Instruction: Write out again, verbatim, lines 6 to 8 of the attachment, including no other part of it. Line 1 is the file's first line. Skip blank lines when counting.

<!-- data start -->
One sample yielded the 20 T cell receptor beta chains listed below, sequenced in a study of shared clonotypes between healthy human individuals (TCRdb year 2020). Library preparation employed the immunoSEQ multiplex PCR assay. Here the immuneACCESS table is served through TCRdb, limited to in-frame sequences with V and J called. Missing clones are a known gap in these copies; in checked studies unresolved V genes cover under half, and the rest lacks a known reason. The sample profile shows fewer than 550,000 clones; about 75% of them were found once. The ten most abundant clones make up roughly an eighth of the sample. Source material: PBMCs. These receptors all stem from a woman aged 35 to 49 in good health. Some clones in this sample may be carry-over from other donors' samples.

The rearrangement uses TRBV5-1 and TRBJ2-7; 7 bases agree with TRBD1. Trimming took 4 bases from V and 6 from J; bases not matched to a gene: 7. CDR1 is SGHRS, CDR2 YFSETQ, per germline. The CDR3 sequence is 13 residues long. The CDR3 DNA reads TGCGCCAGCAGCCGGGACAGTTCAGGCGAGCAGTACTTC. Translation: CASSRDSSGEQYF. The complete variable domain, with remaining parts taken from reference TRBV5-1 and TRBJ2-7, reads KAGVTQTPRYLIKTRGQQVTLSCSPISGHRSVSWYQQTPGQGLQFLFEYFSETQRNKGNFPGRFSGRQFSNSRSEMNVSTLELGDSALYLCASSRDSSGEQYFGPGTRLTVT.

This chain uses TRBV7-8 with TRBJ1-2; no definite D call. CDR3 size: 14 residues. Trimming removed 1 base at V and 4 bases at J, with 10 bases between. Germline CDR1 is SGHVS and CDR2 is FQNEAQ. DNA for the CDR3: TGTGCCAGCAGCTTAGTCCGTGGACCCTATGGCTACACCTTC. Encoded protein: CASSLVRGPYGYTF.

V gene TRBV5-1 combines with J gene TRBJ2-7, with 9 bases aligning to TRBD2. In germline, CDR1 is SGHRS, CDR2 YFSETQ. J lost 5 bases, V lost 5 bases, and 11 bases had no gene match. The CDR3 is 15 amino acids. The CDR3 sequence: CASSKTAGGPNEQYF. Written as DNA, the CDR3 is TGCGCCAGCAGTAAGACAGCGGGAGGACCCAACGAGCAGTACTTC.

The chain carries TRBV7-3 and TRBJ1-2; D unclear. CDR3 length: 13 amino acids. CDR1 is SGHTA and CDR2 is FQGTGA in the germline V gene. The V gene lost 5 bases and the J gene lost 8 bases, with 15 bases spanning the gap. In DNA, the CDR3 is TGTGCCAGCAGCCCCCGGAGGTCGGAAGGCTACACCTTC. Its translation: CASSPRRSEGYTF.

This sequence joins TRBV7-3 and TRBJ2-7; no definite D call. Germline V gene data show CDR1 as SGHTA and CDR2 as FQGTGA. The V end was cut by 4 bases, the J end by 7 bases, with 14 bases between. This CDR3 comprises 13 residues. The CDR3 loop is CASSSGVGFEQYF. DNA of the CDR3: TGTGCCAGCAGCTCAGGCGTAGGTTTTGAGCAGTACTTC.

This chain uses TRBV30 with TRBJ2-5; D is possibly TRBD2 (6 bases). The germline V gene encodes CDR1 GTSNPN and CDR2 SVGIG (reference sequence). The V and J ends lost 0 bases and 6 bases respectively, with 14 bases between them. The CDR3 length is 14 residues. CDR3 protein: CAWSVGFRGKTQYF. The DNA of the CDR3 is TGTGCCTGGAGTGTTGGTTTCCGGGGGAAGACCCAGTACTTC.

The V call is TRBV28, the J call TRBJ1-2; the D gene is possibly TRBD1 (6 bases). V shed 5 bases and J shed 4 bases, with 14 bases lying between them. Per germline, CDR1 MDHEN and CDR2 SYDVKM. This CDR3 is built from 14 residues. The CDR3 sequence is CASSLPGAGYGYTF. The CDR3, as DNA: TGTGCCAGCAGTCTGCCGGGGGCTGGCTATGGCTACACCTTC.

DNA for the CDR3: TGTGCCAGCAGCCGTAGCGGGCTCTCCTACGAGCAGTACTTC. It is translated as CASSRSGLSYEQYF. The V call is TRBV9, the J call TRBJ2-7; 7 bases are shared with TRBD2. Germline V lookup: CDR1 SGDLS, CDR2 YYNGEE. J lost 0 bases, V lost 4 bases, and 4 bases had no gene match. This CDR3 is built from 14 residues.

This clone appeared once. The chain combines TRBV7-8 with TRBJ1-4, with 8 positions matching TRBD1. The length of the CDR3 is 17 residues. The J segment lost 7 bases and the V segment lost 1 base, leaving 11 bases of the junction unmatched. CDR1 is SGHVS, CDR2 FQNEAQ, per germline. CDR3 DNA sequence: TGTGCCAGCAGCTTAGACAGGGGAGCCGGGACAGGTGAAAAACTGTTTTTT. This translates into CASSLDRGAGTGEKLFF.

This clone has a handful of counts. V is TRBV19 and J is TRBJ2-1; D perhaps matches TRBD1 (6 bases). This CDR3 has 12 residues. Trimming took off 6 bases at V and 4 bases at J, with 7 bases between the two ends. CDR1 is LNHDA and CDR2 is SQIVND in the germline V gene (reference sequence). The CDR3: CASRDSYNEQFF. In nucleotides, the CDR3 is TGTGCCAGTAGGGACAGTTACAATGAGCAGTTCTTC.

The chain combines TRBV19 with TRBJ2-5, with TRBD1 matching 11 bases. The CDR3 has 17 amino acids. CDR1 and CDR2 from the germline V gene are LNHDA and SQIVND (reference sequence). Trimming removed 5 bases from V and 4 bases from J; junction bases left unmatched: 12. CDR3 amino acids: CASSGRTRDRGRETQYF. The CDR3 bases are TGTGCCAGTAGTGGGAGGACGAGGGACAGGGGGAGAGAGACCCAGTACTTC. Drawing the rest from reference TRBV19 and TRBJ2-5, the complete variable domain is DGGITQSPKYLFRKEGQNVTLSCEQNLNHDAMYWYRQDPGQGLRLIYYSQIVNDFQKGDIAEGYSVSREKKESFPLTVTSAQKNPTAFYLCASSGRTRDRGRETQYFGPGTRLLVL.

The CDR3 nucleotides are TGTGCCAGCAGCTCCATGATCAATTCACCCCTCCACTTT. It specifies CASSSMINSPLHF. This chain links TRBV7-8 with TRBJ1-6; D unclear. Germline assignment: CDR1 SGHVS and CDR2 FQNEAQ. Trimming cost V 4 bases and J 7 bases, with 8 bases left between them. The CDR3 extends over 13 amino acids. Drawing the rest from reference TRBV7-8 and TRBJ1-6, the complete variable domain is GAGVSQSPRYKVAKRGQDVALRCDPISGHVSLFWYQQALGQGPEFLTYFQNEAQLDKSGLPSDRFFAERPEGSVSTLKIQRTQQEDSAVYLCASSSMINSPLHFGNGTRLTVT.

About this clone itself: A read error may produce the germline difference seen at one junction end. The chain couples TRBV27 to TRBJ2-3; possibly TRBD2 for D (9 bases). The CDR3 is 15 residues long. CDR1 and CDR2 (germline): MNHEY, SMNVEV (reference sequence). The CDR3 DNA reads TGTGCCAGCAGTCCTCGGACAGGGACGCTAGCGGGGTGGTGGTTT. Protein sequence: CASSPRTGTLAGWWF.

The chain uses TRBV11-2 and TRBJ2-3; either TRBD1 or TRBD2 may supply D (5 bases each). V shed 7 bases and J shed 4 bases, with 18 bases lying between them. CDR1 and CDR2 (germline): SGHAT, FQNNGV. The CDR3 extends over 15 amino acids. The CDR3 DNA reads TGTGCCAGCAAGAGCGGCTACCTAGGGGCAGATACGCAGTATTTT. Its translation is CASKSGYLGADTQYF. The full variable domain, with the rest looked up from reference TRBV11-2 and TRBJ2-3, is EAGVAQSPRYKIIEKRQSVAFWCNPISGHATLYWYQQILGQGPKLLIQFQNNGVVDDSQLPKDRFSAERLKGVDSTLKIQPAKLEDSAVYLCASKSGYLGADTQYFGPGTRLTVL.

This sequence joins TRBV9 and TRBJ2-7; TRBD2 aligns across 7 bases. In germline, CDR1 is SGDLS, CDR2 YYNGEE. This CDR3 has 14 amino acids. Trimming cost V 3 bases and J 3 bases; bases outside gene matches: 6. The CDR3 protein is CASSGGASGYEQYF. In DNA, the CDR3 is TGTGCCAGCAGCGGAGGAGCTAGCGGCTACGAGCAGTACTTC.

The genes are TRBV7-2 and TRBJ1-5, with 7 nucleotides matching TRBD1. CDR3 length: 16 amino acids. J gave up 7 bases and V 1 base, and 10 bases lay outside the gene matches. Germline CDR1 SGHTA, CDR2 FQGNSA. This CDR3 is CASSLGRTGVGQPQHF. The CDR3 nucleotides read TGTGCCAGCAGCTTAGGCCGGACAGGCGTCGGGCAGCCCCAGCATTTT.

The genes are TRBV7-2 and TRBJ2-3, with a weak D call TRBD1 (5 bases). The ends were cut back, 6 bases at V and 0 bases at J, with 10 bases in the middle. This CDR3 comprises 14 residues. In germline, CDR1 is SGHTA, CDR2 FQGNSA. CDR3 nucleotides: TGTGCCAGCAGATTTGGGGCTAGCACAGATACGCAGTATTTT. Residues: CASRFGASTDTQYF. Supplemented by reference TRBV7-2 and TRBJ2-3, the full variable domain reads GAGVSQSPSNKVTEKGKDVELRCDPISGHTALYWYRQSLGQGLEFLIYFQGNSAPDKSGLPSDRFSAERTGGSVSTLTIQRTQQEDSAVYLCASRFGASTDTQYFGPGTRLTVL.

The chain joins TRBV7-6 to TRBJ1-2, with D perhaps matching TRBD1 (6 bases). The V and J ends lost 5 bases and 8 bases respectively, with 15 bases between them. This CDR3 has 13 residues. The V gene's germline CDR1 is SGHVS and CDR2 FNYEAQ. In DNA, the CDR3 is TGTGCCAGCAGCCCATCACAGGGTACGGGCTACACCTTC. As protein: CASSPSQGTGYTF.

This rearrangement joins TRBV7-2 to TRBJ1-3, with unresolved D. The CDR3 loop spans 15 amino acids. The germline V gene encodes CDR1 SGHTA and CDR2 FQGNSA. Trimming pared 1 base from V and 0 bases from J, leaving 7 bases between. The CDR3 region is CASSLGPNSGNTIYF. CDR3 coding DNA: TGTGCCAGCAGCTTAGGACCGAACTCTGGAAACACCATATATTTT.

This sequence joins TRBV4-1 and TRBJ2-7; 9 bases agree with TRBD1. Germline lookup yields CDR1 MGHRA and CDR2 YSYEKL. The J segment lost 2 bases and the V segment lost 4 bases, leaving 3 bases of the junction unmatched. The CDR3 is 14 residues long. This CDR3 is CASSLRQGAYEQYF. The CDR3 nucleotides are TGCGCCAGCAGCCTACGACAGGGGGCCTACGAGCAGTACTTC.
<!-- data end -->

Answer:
This sequence joins TRBV7-3 and TRBJ2-7; no definite D call. Germline V gene data show CDR1 as SGHTA and CDR2 as FQGTGA. The V end was cut by 4 bases, the J end by 7 bases, with 14 bases between. This CDR3 comprises 13 residues. The CDR3 loop is CASSSGVGFEQYF. DNA of the CDR3: TGTGCCAGCAGCTCAGGCGTAGGTTTTGAGCAGTACTTC.

This chain uses TRBV30 with TRBJ2-5; D is possibly TRBD2 (6 bases). The germline V gene encodes CDR1 GTSNPN and CDR2 SVGIG (reference sequence). The V and J ends lost 0 bases and 6 bases respectively, with 14 bases between them. The CDR3 length is 14 residues. CDR3 protein: CAWSVGFRGKTQYF. The DNA of the CDR3 is TGTGCCTGGAGTGTTGGTTTCCGGGGGAAGACCCAGTACTTC.

The V call is TRBV28, the J call TRBJ1-2; the D gene is possibly TRBD1 (6 bases). V shed 5 bases and J shed 4 bases, with 14 bases lying between them. Per germline, CDR1 MDHEN and CDR2 SYDVKM. This CDR3 is built from 14 residues. The CDR3 sequence is CASSLPGAGYGYTF. The CDR3, as DNA: TGTGCCAGCAGTCTGCCGGGGGCTGGCTATGGCTACACCTTC.